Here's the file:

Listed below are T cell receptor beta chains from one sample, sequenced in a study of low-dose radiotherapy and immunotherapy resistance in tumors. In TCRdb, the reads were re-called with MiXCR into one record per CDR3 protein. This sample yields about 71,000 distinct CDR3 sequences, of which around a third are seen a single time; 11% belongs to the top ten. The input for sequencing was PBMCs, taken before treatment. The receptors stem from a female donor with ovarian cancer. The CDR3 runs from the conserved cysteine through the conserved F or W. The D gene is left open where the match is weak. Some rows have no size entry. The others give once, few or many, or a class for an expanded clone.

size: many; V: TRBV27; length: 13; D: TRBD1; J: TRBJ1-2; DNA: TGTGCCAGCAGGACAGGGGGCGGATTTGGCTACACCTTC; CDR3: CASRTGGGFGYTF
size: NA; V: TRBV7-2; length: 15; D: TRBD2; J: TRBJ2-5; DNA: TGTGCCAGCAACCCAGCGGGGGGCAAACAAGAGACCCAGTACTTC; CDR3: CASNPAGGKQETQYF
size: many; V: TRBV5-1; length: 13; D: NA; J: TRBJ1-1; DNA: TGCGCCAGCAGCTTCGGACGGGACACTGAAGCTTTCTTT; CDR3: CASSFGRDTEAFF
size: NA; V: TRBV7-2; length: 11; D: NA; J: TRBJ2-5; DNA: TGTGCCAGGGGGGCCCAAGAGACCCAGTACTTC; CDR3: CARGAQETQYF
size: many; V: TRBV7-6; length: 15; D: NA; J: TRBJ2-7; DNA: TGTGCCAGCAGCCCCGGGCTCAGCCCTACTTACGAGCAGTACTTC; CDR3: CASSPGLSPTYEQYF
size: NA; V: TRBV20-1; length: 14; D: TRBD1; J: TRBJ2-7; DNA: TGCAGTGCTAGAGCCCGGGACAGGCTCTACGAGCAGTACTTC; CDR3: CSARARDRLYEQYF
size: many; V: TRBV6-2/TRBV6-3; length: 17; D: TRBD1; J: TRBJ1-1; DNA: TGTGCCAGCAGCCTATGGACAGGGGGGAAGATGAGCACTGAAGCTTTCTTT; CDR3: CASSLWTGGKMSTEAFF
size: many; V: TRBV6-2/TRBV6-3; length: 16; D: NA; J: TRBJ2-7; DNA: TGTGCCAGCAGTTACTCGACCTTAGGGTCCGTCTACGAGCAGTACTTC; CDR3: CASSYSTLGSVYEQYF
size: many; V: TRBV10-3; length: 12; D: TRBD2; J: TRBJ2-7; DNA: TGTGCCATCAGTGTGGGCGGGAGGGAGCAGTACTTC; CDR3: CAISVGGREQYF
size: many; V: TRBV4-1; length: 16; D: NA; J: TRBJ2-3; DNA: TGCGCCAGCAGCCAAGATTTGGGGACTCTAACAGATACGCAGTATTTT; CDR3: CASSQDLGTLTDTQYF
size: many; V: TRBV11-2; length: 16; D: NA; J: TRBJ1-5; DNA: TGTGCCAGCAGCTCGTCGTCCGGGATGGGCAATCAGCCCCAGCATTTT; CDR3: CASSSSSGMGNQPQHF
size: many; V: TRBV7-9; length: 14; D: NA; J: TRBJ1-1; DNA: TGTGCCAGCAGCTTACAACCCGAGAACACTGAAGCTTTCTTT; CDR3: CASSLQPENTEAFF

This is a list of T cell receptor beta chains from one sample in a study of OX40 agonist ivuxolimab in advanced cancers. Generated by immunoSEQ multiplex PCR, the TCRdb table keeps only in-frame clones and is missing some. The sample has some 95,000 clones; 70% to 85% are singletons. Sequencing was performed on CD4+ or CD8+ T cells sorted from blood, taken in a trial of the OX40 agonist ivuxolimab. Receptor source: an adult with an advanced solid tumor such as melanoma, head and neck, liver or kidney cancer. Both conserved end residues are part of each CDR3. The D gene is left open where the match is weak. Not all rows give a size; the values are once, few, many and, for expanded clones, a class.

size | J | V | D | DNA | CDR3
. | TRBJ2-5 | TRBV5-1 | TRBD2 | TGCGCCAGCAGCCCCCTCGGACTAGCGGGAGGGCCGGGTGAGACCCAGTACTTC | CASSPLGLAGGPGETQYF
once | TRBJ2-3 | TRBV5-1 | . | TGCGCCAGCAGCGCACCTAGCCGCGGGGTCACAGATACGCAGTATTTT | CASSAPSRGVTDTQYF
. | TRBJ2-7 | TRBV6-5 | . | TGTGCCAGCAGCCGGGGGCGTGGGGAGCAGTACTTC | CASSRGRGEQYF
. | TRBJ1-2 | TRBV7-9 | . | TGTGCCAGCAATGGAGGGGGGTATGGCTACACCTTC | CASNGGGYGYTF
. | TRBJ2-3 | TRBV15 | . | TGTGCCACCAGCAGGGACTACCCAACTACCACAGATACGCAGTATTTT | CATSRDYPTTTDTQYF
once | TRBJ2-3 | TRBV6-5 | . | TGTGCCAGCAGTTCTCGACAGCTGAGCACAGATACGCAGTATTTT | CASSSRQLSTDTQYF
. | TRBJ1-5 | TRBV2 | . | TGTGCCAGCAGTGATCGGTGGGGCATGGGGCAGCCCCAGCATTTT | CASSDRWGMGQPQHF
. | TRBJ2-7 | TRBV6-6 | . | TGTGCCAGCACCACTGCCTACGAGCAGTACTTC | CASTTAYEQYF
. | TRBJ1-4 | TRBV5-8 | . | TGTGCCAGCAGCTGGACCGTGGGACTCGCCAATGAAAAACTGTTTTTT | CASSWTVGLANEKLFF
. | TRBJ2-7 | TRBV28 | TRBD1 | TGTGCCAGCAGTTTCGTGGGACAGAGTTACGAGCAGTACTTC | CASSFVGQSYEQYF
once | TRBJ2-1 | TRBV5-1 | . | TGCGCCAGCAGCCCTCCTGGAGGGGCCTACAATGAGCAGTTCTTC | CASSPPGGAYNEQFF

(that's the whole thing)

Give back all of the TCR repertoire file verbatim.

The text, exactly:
Listed below are T cell receptor beta chains from one sample, sequenced in a study of low-dose radiotherapy and immunotherapy resistance in tumors. In TCRdb, the reads were re-called with MiXCR into one record per CDR3 protein. This sample yields about 71,000 distinct CDR3 sequences, of which around a third are seen a single time; 11% belongs to the top ten. The input for sequencing was PBMCs, taken before treatment. The receptors stem from a female donor with ovarian cancer. The CDR3 runs from the conserved cysteine through the conserved F or W. The D gene is left open where the match is weak. Some rows have no size entry. The others give once, few or many, or a class for an expanded clone.

size: many; V: TRBV27; length: 13; D: TRBD1; J: TRBJ1-2; DNA: TGTGCCAGCAGGACAGGGGGCGGATTTGGCTACACCTTC; CDR3: CASRTGGGFGYTF
size: NA; V: TRBV7-2; length: 15; D: TRBD2; J: TRBJ2-5; DNA: TGTGCCAGCAACCCAGCGGGGGGCAAACAAGAGACCCAGTACTTC; CDR3: CASNPAGGKQETQYF
size: many; V: TRBV5-1; length: 13; D: NA; J: TRBJ1-1; DNA: TGCGCCAGCAGCTTCGGACGGGACACTGAAGCTTTCTTT; CDR3: CASSFGRDTEAFF
size: NA; V: TRBV7-2; length: 11; D: NA; J: TRBJ2-5; DNA: TGTGCCAGGGGGGCCCAAGAGACCCAGTACTTC; CDR3: CARGAQETQYF
size: many; V: TRBV7-6; length: 15; D: NA; J: TRBJ2-7; DNA: TGTGCCAGCAGCCCCGGGCTCAGCCCTACTTACGAGCAGTACTTC; CDR3: CASSPGLSPTYEQYF
size: NA; V: TRBV20-1; length: 14; D: TRBD1; J: TRBJ2-7; DNA: TGCAGTGCTAGAGCCCGGGACAGGCTCTACGAGCAGTACTTC; CDR3: CSARARDRLYEQYF
size: many; V: TRBV6-2/TRBV6-3; length: 17; D: TRBD1; J: TRBJ1-1; DNA: TGTGCCAGCAGCCTATGGACAGGGGGGAAGATGAGCACTGAAGCTTTCTTT; CDR3: CASSLWTGGKMSTEAFF
size: many; V: TRBV6-2/TRBV6-3; length: 16; D: NA; J: TRBJ2-7; DNA: TGTGCCAGCAGTTACTCGACCTTAGGGTCCGTCTACGAGCAGTACTTC; CDR3: CASSYSTLGSVYEQYF
size: many; V: TRBV10-3; length: 12; D: TRBD2; J: TRBJ2-7; DNA: TGTGCCATCAGTGTGGGCGGGAGGGAGCAGTACTTC; CDR3: CAISVGGREQYF
size: many; V: TRBV4-1; length: 16; D: NA; J: TRBJ2-3; DNA: TGCGCCAGCAGCCAAGATTTGGGGACTCTAACAGATACGCAGTATTTT; CDR3: CASSQDLGTLTDTQYF
size: many; V: TRBV11-2; length: 16; D: NA; J: TRBJ1-5; DNA: TGTGCCAGCAGCTCGTCGTCCGGGATGGGCAATCAGCCCCAGCATTTT; CDR3: CASSSSSGMGNQPQHF
size: many; V: TRBV7-9; length: 14; D: NA; J: TRBJ1-1; DNA: TGTGCCAGCAGCTTACAACCCGAGAACACTGAAGCTTTCTTT; CDR3: CASSLQPENTEAFF

This is a list of T cell receptor beta chains from one sample in a study of OX40 agonist ivuxolimab in advanced cancers. Generated by immunoSEQ multiplex PCR, the TCRdb table keeps only in-frame clones and is missing some. The sample has some 95,000 clones; 70% to 85% are singletons. Sequencing was performed on CD4+ or CD8+ T cells sorted from blood, taken in a trial of the OX40 agonist ivuxolimab. Receptor source: an adult with an advanced solid tumor such as melanoma, head and neck, liver or kidney cancer. Both conserved end residues are part of each CDR3. The D gene is left open where the match is weak. Not all rows give a size; the values are once, few, many and, for expanded clones, a class.

size | J | V | D | DNA | CDR3
. | TRBJ2-5 | TRBV5-1 | TRBD2 | TGCGCCAGCAGCCCCCTCGGACTAGCGGGAGGGCCGGGTGAGACCCAGTACTTC | CASSPLGLAGGPGETQYF
once | TRBJ2-3 | TRBV5-1 | . | TGCGCCAGCAGCGCACCTAGCCGCGGGGTCACAGATACGCAGTATTTT | CASSAPSRGVTDTQYF
. | TRBJ2-7 | TRBV6-5 | . | TGTGCCAGCAGCCGGGGGCGTGGGGAGCAGTACTTC | CASSRGRGEQYF
. | TRBJ1-2 | TRBV7-9 | . | TGTGCCAGCAATGGAGGGGGGTATGGCTACACCTTC | CASNGGGYGYTF
. | TRBJ2-3 | TRBV15 | . | TGTGCCACCAGCAGGGACTACCCAACTACCACAGATACGCAGTATTTT | CATSRDYPTTTDTQYF
once | TRBJ2-3 | TRBV6-5 | . | TGTGCCAGCAGTTCTCGACAGCTGAGCACAGATACGCAGTATTTT | CASSSRQLSTDTQYF
. | TRBJ1-5 | TRBV2 | . | TGTGCCAGCAGTGATCGGTGGGGCATGGGGCAGCCCCAGCATTTT | CASSDRWGMGQPQHF
. | TRBJ2-7 | TRBV6-6 | . | TGTGCCAGCACCACTGCCTACGAGCAGTACTTC | CASTTAYEQYF
. | TRBJ1-4 | TRBV5-8 | . | TGTGCCAGCAGCTGGACCGTGGGACTCGCCAATGAAAAACTGTTTTTT | CASSWTVGLANEKLFF
. | TRBJ2-7 | TRBV28 | TRBD1 | TGTGCCAGCAGTTTCGTGGGACAGAGTTACGAGCAGTACTTC | CASSFVGQSYEQYF
once | TRBJ2-1 | TRBV5-1 | . | TGCGCCAGCAGCCCTCCTGGAGGGGCCTACAATGAGCAGTTCTTC | CASSPPGGAYNEQFF